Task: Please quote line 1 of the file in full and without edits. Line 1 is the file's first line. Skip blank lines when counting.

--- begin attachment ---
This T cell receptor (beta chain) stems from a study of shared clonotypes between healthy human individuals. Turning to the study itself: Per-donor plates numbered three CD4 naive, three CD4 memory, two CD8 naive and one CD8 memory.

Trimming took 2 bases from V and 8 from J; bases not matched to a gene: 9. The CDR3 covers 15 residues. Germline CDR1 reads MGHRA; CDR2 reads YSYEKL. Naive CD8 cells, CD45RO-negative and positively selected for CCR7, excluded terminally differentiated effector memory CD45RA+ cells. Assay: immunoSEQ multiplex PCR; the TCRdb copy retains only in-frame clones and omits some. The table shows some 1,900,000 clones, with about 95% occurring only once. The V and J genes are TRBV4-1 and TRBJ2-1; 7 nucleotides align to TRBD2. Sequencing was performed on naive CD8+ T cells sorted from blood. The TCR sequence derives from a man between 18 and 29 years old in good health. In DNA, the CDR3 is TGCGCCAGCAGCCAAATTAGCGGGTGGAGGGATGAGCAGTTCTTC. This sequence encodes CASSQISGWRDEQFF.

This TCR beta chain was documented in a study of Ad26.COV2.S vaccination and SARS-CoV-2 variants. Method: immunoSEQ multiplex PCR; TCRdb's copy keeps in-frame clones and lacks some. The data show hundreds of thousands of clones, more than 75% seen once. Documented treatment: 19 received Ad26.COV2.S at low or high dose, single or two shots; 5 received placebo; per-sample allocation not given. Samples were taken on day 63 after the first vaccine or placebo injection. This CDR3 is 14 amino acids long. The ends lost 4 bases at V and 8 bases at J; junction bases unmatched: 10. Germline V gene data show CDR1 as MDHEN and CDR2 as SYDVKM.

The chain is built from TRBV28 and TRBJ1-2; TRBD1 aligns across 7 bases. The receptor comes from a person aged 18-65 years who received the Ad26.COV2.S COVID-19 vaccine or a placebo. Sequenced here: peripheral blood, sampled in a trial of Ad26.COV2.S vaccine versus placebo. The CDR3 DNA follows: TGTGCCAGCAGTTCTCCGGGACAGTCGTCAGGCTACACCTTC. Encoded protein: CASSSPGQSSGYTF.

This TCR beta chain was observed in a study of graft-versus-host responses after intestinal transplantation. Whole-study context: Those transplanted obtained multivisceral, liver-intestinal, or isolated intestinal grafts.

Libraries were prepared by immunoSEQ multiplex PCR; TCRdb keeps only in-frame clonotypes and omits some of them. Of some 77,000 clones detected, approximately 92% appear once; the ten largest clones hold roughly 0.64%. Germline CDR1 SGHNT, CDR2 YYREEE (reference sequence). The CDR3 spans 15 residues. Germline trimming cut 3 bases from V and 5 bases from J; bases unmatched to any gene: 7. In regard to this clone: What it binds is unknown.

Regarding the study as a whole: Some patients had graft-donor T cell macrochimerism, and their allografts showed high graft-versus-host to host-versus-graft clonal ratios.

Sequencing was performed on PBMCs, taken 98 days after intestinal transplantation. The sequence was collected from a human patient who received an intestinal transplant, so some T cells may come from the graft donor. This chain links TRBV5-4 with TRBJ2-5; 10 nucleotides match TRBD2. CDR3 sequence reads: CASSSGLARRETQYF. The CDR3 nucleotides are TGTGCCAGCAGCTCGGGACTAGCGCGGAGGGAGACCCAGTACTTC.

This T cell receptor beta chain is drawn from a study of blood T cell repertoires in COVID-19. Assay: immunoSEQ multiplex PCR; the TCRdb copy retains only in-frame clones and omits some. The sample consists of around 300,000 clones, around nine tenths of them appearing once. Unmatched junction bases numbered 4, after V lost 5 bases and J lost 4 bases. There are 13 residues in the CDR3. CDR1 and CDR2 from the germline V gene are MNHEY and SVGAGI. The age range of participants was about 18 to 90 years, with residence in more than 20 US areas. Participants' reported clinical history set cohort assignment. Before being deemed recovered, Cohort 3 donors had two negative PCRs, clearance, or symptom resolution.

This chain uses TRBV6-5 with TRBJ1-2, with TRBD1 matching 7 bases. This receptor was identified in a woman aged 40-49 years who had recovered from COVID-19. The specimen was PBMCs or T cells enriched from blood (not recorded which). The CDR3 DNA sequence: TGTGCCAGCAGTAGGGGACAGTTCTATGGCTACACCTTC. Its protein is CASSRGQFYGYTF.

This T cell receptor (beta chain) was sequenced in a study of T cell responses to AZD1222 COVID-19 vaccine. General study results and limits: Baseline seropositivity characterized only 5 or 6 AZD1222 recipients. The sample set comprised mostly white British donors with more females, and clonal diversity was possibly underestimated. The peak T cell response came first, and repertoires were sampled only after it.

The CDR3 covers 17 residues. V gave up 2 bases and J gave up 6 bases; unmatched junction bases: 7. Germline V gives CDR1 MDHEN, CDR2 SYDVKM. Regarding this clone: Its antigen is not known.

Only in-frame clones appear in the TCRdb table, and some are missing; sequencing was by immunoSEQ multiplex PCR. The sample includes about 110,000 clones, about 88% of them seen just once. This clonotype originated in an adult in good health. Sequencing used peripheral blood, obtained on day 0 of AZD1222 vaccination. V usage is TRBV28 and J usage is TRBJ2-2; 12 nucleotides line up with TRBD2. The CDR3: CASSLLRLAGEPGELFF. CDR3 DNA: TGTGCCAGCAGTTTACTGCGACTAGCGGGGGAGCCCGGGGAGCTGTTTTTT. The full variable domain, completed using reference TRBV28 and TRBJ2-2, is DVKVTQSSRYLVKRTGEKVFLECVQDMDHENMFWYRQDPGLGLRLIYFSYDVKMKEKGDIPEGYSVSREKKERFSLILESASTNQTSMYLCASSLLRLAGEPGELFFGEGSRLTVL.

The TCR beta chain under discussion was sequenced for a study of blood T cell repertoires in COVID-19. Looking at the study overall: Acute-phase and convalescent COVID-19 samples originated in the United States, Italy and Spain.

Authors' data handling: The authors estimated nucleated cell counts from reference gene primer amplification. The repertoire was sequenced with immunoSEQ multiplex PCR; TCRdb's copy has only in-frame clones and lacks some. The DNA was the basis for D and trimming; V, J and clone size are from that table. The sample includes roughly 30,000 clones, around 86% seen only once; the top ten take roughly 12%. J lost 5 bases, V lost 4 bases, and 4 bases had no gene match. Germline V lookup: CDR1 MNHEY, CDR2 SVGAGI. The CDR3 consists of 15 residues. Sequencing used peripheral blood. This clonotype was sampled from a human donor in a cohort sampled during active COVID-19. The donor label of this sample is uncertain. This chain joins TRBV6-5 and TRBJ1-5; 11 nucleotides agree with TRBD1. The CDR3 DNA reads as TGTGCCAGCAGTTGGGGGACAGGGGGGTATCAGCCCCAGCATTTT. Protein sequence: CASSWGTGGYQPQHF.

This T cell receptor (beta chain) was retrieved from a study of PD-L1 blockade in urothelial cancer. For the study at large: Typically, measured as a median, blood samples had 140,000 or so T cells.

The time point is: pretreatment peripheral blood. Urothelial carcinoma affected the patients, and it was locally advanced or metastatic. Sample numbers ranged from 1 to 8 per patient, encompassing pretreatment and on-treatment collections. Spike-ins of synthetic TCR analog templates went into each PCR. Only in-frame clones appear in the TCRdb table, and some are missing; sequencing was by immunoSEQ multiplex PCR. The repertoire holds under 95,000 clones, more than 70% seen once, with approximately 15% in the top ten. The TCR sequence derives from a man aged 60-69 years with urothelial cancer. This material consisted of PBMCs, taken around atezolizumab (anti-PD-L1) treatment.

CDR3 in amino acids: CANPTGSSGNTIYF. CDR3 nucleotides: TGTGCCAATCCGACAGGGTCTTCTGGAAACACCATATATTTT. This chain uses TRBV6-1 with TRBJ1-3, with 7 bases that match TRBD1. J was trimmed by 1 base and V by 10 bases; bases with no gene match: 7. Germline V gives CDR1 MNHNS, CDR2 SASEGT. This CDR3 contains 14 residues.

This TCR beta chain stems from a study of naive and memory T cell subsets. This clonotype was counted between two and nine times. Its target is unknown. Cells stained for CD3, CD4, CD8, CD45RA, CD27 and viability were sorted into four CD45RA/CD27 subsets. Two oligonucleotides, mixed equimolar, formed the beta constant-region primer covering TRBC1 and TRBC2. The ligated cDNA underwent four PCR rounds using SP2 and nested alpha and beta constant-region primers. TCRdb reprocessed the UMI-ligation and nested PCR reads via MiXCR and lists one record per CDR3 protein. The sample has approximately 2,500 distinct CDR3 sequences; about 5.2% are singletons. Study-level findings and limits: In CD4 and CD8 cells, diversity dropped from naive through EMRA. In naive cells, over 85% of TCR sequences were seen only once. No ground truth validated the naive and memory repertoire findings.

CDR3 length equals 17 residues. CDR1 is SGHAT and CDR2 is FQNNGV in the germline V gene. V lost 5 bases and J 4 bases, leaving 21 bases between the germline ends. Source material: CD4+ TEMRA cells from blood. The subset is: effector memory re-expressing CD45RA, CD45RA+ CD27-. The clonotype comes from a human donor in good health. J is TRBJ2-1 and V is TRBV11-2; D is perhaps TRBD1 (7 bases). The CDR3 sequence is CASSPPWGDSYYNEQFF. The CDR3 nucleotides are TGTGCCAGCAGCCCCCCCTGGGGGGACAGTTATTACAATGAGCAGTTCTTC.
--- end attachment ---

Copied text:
This T cell receptor (beta chain) stems from a study of shared clonotypes between healthy human individuals. Turning to the study itself: Per-donor plates numbered three CD4 naive, three CD4 memory, two CD8 naive and one CD8 memory.